(And yes, there could be better reasons than non-converting traffic, but without seeing the site in question, it's impossible to do anything except hazard a guess.)
|We aren't talking about Google search results, so why mix apples with oranges? |
You missed the point. If Google disabled an AdSense account just because the owner has a freeware site, and the ads therefore do not convert (see the argument "a person interested in a freebie does not want to buy anything"), then it would be hypocritical if they, at the same, showed ads on Google.com when a person searches for free software. Or, the reason is different. Is it clearer now or do you still believe it's apples and oranges?
|If Google disabled an AdSense account just because the owner has a freeware site, and the ads therefore do not convert (see the argument "a person interested in a freebie does not want to buy anything"), then it would be hypocritical if they, at the same, showed ads on Google.com when a person searches for free software. |
It would be hypocritical only if the Google Search clicks converted as poorly as the freeware site's did, which might or might not be the case. (A big influencing factor could be how ads are used on the site. Depending on the page design and AdSense implementation, a site could generate a lot of accidental clicks or "confusion clicks" without necessarily violating the AdSense rules. Such accidental clicks should be less of a problem on Google SERPs, where ads are displayed in a separate column from the organic content.)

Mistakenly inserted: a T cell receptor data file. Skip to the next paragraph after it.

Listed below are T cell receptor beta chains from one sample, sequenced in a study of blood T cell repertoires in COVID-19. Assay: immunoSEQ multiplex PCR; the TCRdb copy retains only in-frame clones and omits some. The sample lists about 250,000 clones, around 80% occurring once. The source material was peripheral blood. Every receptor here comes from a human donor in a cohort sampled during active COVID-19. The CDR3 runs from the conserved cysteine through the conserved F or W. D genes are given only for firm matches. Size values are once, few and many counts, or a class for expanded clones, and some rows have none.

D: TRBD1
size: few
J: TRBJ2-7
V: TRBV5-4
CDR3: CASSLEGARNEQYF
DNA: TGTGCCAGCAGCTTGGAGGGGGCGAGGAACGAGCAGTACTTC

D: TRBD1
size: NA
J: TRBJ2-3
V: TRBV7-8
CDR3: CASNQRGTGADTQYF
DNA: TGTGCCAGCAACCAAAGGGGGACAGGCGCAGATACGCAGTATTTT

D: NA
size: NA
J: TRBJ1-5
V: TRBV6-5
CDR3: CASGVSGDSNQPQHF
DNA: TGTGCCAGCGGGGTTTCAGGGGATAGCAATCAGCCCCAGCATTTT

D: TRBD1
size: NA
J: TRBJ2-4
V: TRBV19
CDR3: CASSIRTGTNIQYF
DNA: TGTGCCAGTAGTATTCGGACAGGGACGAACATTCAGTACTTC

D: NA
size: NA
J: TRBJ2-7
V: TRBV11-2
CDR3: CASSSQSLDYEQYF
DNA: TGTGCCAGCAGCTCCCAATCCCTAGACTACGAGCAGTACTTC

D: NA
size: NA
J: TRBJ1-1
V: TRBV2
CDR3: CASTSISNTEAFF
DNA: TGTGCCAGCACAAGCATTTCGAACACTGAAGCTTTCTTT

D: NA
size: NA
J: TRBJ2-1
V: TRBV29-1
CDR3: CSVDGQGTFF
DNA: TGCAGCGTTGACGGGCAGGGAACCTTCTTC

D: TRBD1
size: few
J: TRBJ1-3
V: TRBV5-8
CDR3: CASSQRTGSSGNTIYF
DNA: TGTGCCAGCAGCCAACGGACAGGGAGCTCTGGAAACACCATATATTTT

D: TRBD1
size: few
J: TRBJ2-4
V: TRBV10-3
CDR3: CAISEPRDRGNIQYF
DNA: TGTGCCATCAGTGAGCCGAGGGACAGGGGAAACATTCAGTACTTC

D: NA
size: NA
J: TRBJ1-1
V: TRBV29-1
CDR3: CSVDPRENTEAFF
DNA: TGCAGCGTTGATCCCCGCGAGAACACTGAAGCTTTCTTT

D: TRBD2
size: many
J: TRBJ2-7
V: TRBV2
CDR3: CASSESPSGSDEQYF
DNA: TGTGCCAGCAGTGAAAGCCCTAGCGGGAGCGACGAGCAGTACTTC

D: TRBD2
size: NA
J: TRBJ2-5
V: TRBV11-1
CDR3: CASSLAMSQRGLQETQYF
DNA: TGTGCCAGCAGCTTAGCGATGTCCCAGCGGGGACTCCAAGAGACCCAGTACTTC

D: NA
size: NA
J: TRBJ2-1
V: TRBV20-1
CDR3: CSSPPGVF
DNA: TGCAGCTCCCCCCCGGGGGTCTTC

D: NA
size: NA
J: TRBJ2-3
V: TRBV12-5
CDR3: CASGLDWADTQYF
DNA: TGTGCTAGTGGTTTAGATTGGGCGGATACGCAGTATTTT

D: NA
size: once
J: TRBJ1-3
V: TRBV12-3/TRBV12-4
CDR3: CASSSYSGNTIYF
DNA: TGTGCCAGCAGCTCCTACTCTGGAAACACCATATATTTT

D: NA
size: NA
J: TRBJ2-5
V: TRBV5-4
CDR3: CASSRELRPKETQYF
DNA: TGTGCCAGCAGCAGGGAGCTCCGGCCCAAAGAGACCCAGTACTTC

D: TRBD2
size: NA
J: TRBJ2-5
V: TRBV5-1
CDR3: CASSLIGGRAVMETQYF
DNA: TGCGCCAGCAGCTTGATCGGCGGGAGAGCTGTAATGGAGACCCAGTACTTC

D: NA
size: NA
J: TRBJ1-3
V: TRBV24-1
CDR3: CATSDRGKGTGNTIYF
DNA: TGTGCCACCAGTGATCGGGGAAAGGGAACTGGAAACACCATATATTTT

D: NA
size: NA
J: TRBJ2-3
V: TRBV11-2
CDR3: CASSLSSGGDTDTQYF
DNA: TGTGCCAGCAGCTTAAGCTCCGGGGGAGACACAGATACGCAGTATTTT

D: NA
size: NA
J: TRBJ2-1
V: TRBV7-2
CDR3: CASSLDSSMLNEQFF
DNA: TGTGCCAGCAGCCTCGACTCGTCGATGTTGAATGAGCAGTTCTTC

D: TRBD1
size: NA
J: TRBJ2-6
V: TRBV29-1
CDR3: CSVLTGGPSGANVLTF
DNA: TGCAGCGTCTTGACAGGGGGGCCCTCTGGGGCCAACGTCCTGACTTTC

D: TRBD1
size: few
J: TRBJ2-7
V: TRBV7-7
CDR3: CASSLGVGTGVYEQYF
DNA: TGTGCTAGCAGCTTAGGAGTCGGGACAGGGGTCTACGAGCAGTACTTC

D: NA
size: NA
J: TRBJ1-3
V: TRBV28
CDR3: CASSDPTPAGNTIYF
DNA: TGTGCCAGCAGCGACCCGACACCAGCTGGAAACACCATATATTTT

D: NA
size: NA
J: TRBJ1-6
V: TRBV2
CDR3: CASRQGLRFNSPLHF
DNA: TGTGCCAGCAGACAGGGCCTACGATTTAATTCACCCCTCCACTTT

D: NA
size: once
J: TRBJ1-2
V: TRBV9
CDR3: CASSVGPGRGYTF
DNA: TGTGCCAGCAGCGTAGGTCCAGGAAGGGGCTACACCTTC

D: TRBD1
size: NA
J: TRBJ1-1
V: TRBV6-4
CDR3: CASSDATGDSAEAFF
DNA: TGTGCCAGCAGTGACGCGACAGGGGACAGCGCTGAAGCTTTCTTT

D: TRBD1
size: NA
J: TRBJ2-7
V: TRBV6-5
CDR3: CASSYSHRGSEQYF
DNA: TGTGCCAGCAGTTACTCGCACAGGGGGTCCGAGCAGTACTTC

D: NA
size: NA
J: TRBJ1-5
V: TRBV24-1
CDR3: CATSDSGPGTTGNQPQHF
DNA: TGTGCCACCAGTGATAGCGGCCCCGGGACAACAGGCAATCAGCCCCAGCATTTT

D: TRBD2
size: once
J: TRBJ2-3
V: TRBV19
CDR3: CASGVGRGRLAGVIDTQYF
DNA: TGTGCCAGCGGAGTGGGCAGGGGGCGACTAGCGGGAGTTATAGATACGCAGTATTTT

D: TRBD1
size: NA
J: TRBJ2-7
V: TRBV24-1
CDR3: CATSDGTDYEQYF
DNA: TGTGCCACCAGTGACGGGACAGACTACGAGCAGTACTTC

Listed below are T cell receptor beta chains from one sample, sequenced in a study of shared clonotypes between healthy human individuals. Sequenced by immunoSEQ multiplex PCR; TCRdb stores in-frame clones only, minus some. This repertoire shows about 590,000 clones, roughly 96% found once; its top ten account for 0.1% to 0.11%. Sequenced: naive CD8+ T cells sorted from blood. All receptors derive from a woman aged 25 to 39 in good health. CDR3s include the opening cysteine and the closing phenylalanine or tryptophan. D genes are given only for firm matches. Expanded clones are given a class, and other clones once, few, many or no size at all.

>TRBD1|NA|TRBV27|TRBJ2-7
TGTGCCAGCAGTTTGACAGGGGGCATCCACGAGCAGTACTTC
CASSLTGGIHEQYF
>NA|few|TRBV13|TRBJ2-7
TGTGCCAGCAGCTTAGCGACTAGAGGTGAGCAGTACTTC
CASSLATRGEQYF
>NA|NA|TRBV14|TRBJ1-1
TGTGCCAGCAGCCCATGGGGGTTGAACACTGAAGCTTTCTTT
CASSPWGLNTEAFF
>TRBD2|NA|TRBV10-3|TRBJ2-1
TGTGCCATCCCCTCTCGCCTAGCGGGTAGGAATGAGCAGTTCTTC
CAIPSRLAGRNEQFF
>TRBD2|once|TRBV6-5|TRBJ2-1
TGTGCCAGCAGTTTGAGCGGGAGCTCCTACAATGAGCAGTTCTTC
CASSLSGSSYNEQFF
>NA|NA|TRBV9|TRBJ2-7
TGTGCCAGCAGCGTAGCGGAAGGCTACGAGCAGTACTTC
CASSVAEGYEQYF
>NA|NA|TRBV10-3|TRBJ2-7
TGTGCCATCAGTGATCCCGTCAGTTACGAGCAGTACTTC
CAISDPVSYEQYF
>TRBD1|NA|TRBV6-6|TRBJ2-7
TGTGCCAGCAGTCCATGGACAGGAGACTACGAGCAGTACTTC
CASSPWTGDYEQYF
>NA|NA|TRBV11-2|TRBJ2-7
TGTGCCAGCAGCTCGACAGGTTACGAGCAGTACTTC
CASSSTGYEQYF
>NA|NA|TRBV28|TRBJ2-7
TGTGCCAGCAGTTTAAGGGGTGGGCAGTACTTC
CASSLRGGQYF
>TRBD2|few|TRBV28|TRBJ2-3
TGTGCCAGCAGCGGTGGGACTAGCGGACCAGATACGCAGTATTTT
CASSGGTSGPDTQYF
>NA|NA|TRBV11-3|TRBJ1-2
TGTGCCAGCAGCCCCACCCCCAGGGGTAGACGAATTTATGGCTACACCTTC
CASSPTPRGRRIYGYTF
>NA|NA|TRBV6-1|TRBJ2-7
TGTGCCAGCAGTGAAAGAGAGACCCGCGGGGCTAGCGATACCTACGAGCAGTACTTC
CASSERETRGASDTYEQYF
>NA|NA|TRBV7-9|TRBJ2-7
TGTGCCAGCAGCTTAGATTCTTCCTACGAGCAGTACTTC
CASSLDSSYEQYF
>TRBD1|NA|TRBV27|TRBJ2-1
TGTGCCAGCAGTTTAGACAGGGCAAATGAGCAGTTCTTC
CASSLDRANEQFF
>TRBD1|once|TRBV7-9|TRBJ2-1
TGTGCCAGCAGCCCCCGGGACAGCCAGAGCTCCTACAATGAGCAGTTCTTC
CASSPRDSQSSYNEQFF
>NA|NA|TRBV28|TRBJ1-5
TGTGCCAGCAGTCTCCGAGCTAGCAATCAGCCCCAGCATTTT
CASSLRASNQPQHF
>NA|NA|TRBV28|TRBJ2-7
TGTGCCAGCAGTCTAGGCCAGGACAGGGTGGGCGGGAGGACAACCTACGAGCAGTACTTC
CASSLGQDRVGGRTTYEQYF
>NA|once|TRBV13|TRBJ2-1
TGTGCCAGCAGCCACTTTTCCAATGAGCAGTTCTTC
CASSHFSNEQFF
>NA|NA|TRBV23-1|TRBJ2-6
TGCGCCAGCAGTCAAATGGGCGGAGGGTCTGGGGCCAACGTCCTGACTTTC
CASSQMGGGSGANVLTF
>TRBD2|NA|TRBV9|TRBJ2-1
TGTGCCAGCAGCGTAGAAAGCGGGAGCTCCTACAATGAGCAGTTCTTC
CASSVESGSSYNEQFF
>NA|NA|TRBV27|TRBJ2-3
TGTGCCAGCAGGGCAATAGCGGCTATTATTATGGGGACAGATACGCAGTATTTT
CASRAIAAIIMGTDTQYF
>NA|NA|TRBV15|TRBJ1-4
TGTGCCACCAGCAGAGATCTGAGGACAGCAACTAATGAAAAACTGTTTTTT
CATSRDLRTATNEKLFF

|It would be hypocritical only if the Google Search clicks converted as poorly as the freeware site's did, which might or might not be the case. |
Again, that was not the argument I responded to. The argument was, basically:
"A person interested in (browsing, looking for) free stuff is not interested in buying anything."
Still not clear?
infp, I said that a person interested in freeware probably isn't looking to spend money. You're welcome to disagree with that, but I'd point out that Google's own "smart pricing" discounts are based on the premise that some audiences or types of content are less likely to convert than others are. Also see my commnts about page design and AdSense implementation.
The OP claims that the freeware site was terminated "without any reason," which really means "without any reason we can think of." If we take the OP's claim at face value and assume that nothing shady was going on, then it's reasonable to conclude that the freeware site was generating millions of dollars' worth of poorly-converting traffic and was therefore an unproductive drain on advertisers' budgets. We can't know that, of course; without seeing how the ads were implemented or knowing Google's corporate thought processes, we can only make educated guesses.
we can only make educated guesses.
We can only make UN-educated and UN-informed and irrelevant guesses.
What does the United Nations have to do with this discussion?
OMG. And I thought those pointless "Google can't be wrong" posts would be a thing of the past. It's like a zombie reappeared from the grave. ;-)